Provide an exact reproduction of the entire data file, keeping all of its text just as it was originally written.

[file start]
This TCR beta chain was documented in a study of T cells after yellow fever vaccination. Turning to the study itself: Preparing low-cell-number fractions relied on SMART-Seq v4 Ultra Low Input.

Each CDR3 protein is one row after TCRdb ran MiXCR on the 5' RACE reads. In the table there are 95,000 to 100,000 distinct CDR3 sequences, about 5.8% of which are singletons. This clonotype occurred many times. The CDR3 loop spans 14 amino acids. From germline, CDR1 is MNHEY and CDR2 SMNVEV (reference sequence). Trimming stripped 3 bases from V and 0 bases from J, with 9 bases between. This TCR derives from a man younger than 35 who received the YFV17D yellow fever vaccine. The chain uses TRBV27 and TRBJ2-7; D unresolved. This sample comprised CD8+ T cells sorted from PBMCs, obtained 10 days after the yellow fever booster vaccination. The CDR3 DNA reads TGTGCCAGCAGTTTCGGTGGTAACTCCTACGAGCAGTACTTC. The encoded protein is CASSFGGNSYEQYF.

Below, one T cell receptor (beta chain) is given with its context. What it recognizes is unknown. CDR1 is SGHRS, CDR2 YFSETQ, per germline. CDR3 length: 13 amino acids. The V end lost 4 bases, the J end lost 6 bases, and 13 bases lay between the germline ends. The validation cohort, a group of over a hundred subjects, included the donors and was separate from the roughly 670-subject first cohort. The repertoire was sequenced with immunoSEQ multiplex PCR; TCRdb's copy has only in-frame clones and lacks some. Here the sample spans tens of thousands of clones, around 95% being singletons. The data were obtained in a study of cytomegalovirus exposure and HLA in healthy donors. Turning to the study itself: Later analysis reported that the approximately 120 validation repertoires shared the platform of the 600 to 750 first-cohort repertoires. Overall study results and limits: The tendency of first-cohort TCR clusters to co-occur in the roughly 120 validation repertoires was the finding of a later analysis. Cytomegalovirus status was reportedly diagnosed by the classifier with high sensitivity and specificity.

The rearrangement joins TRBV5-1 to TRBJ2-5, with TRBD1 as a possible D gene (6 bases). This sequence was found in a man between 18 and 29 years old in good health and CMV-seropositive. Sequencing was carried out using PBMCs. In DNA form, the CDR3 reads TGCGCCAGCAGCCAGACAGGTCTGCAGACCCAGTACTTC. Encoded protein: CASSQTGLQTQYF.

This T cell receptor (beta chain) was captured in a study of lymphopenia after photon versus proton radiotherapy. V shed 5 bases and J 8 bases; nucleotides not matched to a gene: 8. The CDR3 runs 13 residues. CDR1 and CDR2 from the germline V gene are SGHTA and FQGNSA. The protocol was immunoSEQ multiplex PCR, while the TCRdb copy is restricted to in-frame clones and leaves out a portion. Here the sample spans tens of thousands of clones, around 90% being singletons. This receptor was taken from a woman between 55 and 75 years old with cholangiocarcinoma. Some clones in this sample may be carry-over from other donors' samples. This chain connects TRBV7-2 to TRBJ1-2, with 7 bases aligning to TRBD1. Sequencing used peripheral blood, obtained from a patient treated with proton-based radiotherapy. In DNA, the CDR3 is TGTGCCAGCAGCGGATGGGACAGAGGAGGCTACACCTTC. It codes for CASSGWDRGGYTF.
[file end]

This TCR beta chain was documented in a study of T cells after yellow fever vaccination. Turning to the study itself: Preparing low-cell-number fractions relied on SMART-Seq v4 Ultra Low Input.

Each CDR3 protein is one row after TCRdb ran MiXCR on the 5' RACE reads. In the table there are 95,000 to 100,000 distinct CDR3 sequences, about 5.8% of which are singletons. This clonotype occurred many times. The CDR3 loop spans 14 amino acids. From germline, CDR1 is MNHEY and CDR2 SMNVEV (reference sequence). Trimming stripped 3 bases from V and 0 bases from J, with 9 bases between. This TCR derives from a man younger than 35 who received the YFV17D yellow fever vaccine. The chain uses TRBV27 and TRBJ2-7; D unresolved. This sample comprised CD8+ T cells sorted from PBMCs, obtained 10 days after the yellow fever booster vaccination. The CDR3 DNA reads TGTGCCAGCAGTTTCGGTGGTAACTCCTACGAGCAGTACTTC. The encoded protein is CASSFGGNSYEQYF.

Below, one T cell receptor (beta chain) is given with its context. What it recognizes is unknown. CDR1 is SGHRS, CDR2 YFSETQ, per germline. CDR3 length: 13 amino acids. The V end lost 4 bases, the J end lost 6 bases, and 13 bases lay between the germline ends. The validation cohort, a group of over a hundred subjects, included the donors and was separate from the roughly 670-subject first cohort. The repertoire was sequenced with immunoSEQ multiplex PCR; TCRdb's copy has only in-frame clones and lacks some. Here the sample spans tens of thousands of clones, around 95% being singletons. The data were obtained in a study of cytomegalovirus exposure and HLA in healthy donors. Turning to the study itself: Later analysis reported that the approximately 120 validation repertoires shared the platform of the 600 to 750 first-cohort repertoires. Overall study results and limits: The tendency of first-cohort TCR clusters to co-occur in the roughly 120 validation repertoires was the finding of a later analysis. Cytomegalovirus status was reportedly diagnosed by the classifier with high sensitivity and specificity.

The rearrangement joins TRBV5-1 to TRBJ2-5, with TRBD1 as a possible D gene (6 bases). This sequence was found in a man between 18 and 29 years old in good health and CMV-seropositive. Sequencing was carried out using PBMCs. In DNA form, the CDR3 reads TGCGCCAGCAGCCAGACAGGTCTGCAGACCCAGTACTTC. Encoded protein: CASSQTGLQTQYF.

This T cell receptor (beta chain) was captured in a study of lymphopenia after photon versus proton radiotherapy. V shed 5 bases and J 8 bases; nucleotides not matched to a gene: 8. The CDR3 runs 13 residues. CDR1 and CDR2 from the germline V gene are SGHTA and FQGNSA. The protocol was immunoSEQ multiplex PCR, while the TCRdb copy is restricted to in-frame clones and leaves out a portion. Here the sample spans tens of thousands of clones, around 90% being singletons. This receptor was taken from a woman between 55 and 75 years old with cholangiocarcinoma. Some clones in this sample may be carry-over from other donors' samples. This chain connects TRBV7-2 to TRBJ1-2, with 7 bases aligning to TRBD1. Sequencing used peripheral blood, obtained from a patient treated with proton-based radiotherapy. In DNA, the CDR3 is TGTGCCAGCAGCGGATGGGACAGAGGAGGCTACACCTTC. It codes for CASSGWDRGGYTF.